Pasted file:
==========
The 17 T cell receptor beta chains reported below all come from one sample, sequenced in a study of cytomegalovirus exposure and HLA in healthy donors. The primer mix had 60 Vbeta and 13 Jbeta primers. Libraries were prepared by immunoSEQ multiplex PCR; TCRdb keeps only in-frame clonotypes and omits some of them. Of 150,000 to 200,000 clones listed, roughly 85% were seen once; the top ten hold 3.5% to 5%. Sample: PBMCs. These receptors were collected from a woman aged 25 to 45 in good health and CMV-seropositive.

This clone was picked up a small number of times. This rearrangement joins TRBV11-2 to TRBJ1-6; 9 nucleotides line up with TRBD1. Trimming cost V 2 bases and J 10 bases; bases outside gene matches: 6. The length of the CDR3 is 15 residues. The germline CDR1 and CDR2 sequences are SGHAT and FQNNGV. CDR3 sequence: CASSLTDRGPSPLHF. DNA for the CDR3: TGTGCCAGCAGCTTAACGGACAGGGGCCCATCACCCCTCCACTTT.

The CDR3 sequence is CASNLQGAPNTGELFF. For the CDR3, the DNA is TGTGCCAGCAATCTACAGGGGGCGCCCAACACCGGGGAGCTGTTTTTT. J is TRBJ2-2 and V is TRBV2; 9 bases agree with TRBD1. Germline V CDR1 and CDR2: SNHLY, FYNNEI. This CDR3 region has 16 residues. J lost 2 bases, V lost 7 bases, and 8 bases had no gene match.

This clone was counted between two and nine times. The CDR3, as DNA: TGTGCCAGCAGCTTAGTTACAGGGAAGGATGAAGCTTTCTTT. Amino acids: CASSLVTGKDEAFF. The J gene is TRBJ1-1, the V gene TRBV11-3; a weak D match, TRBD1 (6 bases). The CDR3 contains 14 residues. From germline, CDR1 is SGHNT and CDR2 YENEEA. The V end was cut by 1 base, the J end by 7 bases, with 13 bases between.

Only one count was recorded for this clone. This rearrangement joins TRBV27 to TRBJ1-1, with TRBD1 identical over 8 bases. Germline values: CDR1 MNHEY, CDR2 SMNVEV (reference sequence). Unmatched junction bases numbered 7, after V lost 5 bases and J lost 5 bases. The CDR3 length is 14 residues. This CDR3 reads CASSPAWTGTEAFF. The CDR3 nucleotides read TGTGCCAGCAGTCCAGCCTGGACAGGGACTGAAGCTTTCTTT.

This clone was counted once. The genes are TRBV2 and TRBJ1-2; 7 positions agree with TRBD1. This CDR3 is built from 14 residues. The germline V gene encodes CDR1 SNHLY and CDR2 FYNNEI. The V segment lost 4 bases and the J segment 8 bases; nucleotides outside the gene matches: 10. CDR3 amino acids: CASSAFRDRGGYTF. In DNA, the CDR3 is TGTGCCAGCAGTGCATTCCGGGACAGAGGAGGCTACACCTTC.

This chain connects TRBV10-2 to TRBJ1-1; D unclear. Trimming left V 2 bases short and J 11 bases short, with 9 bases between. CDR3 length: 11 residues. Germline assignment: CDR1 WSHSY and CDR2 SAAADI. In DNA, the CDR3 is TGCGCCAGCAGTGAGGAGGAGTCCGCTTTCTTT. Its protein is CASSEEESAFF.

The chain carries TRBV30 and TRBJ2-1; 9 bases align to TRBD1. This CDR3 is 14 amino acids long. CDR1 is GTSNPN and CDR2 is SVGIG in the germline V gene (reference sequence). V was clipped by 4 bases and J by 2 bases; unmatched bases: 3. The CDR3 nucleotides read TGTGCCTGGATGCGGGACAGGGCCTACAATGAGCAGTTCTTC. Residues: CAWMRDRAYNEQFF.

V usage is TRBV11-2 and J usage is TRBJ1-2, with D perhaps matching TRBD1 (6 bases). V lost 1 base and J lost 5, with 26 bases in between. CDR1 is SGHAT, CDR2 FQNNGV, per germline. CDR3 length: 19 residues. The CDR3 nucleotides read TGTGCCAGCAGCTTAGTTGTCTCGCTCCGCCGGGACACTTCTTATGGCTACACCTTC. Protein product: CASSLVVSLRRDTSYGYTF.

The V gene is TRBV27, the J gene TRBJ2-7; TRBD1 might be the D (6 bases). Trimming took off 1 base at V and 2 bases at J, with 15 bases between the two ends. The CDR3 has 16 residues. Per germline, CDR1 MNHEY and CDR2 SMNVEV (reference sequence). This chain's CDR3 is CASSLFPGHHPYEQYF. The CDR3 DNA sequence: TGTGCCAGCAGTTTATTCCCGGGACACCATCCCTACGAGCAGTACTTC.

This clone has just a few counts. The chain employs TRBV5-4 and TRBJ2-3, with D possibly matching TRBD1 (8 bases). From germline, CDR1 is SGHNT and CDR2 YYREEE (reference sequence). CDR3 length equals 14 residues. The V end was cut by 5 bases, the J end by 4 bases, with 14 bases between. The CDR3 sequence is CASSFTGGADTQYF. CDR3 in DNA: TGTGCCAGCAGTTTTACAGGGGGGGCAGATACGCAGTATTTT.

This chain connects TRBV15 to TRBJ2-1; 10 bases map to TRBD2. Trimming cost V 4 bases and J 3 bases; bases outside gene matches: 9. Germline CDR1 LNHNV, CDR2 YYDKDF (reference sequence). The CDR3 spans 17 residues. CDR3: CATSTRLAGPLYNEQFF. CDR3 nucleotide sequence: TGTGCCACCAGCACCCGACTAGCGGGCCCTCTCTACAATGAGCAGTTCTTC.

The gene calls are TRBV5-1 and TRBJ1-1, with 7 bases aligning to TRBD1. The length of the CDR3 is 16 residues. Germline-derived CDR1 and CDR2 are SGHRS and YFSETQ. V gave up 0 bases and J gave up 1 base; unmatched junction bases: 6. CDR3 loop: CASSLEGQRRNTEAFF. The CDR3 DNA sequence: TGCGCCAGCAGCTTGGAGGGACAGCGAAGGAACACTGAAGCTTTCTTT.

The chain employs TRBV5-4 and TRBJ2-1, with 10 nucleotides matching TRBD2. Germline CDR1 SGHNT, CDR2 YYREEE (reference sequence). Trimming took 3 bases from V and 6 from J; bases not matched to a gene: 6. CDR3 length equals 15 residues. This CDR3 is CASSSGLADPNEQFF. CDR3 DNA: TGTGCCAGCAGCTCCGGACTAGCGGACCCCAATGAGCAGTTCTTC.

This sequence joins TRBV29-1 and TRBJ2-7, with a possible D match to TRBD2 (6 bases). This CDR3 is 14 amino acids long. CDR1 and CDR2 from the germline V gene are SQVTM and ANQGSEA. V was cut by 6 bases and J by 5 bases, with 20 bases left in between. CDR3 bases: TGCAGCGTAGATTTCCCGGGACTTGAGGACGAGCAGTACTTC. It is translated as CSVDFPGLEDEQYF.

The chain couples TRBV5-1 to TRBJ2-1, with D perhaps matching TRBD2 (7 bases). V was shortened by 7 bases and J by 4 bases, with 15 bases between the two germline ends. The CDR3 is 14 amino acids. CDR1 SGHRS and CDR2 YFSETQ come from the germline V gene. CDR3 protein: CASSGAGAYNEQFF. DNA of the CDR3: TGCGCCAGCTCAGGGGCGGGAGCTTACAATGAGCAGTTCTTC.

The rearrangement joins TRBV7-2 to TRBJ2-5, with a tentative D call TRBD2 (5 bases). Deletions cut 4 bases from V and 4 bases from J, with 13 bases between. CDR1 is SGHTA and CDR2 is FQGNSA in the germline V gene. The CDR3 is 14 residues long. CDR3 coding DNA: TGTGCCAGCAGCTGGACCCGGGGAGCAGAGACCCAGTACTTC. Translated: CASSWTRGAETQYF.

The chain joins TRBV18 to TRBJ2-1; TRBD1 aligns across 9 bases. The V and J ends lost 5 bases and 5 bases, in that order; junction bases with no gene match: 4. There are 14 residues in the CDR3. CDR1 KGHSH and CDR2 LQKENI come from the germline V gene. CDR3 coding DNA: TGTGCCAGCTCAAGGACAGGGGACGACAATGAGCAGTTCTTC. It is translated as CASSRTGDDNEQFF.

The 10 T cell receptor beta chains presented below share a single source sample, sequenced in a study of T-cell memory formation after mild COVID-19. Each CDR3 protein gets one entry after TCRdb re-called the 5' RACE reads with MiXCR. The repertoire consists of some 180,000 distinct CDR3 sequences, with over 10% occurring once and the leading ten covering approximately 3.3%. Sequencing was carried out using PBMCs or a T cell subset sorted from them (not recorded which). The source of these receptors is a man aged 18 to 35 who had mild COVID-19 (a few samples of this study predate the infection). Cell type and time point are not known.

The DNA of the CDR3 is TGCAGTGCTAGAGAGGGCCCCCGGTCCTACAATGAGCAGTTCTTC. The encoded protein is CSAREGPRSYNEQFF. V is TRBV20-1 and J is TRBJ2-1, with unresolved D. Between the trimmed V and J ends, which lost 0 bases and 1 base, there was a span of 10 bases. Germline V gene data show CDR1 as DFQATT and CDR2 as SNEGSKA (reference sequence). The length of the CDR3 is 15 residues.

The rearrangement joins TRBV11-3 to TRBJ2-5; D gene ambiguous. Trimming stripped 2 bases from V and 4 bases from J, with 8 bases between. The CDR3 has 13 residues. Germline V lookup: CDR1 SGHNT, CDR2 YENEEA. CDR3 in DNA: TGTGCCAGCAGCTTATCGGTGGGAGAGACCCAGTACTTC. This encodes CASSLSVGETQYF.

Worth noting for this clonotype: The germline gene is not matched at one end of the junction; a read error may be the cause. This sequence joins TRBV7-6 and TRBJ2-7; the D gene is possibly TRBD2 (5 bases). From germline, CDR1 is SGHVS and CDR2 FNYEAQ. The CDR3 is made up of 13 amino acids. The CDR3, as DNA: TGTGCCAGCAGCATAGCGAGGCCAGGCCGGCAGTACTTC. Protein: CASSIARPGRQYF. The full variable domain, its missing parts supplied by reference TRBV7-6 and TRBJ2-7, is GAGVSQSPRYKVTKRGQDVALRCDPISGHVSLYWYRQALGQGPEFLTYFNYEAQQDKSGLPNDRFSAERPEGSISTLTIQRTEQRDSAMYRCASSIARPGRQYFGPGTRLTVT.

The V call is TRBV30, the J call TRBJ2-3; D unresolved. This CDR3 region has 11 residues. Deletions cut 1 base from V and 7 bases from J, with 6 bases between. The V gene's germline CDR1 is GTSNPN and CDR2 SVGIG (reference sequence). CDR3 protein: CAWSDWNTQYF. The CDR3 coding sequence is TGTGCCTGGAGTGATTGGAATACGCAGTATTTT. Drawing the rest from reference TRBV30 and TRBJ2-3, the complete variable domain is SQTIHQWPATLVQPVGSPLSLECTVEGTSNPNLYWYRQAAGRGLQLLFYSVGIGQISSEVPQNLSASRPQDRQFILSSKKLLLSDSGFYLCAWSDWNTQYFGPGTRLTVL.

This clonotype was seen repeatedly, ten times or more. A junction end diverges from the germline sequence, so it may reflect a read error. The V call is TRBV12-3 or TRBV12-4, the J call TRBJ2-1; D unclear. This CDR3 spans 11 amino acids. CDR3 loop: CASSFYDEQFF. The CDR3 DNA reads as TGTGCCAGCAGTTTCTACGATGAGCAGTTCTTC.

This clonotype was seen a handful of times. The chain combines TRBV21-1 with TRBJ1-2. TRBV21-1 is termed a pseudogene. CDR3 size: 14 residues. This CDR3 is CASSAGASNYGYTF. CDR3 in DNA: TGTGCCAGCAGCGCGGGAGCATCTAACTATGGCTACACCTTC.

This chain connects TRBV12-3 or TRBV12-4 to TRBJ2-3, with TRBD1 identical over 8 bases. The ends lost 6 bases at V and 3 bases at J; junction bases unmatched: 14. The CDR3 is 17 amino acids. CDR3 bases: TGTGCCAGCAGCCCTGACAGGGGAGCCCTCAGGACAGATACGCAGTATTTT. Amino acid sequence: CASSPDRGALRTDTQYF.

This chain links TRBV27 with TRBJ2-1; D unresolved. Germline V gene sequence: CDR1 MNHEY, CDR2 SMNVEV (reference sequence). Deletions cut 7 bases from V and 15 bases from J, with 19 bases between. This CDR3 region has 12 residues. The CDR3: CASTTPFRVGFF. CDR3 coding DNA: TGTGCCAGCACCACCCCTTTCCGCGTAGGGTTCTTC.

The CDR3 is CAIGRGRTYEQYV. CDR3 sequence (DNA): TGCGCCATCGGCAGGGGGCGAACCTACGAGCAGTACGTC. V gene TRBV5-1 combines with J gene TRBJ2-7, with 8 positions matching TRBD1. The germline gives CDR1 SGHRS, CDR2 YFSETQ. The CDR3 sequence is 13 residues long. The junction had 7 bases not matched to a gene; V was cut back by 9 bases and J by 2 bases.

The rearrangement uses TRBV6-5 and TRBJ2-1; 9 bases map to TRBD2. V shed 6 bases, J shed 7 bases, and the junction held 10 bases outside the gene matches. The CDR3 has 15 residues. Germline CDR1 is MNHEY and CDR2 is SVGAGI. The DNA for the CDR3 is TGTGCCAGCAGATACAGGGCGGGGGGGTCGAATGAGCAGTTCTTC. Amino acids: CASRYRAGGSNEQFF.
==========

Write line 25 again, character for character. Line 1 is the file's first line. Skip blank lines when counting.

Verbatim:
This clonotype was seen a handful of times. The chain combines TRBV21-1 with TRBJ1-2. TRBV21-1 is termed a pseudogene. CDR3 size: 14 residues. This CDR3 is CASSAGASNYGYTF. CDR3 in DNA: TGTGCCAGCAGCGCGGGAGCATCTAACTATGGCTACACCTTC.